Former Virginia governor Mills E. Godwin, in a move that could intensify friction between conservative and moderate Republicans, endorsed conservative Richard D. Obenshain yesterday for the party's U.S. Senate nomination.

Godwin's endorsement three days before the Republican nominating session in Richmond injected another dramatic element into what is expected to be one of the most closely contested political races in recent Virginia history and possibly the largest political convention ever held in the nation.

At least 7,000 and possibly as many as 9,000 delegates are expected to jam the Richmond Coliseum Saturday to cast 3,081 votes for Obenshain, former Gov. Linwood Holton, former Navy secretary John Warner and state Sen. Nathan H. Miller in the Senate contest.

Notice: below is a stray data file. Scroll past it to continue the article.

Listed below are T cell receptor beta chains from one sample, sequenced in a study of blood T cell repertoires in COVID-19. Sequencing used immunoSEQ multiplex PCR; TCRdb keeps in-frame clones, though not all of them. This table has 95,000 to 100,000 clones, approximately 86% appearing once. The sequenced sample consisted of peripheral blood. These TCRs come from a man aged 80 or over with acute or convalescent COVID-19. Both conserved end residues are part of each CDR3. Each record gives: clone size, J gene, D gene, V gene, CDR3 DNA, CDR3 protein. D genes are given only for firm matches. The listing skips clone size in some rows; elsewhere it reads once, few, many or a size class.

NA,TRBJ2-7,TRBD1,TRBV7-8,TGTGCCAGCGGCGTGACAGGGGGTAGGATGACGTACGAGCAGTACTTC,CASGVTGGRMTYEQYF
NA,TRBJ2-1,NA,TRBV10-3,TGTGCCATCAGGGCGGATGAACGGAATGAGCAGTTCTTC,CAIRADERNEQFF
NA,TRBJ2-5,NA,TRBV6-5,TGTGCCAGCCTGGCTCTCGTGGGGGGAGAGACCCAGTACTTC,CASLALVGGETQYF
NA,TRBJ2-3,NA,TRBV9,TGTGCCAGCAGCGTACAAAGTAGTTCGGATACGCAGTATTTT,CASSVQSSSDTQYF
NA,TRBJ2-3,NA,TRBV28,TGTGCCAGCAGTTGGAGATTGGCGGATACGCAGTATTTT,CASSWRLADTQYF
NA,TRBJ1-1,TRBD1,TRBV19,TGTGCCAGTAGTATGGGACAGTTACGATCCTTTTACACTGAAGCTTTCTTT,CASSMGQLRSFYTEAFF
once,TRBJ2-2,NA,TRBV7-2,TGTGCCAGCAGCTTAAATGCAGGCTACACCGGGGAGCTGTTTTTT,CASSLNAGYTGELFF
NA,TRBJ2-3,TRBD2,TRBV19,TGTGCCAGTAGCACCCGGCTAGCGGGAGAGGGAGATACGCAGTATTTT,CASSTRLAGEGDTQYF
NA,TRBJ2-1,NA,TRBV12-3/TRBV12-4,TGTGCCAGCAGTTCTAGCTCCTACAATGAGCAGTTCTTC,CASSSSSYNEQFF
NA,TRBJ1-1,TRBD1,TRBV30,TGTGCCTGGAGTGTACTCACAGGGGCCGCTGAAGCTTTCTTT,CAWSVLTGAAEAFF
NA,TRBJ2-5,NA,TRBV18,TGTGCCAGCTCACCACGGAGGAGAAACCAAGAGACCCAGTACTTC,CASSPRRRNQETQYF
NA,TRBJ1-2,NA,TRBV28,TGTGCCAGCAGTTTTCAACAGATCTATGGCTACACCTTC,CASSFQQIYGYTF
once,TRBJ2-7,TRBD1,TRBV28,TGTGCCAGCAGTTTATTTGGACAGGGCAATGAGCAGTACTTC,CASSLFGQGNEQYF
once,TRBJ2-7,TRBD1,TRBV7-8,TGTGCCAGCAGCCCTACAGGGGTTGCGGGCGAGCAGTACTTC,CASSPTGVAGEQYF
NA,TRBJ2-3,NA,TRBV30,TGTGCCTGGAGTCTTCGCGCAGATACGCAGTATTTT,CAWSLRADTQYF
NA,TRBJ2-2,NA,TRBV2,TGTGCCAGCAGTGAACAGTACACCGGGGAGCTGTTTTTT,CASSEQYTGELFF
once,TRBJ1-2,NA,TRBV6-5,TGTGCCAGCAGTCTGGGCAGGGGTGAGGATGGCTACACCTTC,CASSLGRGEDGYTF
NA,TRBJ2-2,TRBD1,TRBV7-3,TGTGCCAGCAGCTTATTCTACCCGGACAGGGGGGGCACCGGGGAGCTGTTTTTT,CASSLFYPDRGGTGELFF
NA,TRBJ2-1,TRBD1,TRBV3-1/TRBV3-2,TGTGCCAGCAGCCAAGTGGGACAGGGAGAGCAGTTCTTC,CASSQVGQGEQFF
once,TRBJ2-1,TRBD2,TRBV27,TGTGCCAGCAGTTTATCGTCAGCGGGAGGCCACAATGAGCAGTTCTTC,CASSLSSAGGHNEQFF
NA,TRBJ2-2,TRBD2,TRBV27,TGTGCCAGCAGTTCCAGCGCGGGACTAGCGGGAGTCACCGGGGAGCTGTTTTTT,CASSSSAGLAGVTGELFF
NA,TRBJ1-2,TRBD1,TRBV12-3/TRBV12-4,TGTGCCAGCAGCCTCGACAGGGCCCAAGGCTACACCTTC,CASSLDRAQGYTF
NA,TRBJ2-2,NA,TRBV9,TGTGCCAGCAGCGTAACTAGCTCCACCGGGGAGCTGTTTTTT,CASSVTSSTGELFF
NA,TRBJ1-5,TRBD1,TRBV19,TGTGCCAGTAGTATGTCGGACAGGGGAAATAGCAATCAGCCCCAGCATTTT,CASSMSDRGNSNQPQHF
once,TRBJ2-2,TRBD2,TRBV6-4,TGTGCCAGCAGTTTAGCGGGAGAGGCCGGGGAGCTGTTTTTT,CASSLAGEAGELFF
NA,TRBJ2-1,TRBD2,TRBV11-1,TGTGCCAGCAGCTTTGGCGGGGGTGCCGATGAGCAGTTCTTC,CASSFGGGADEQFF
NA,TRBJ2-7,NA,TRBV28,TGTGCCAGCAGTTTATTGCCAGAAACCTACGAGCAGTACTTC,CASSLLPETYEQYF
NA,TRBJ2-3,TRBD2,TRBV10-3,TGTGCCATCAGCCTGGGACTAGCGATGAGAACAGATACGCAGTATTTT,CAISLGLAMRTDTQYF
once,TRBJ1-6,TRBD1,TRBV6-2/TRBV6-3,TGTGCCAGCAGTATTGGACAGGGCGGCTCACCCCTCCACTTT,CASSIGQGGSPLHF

Obenshain, a former GOP national cochairman and the acknowledged front-runner, is generally expected to get more than 1,200 votes on the first ballot, but this will be about 300 short of the majority of 1,541 needed to win.

Managers for both Holton and Warner claimed again yesterday that their candidates are running a close second to Obenshain, whom they said has peaked and has the least potential of all the candidates for picking up additional delegates at the convention.Many Republican officeholders and party officials believe it will take at least three ballots to nominate a candidate.

Miller is considered far out of the running, but the 100 or more votes assigned to him by delegate counters could play an important role in the final outcome, some party leaders say.

The endorsement of Obenshain by Godwin, one of the most successful politicians in the state, was hailed by Obenshain supporters as evidence of their candidate's electability.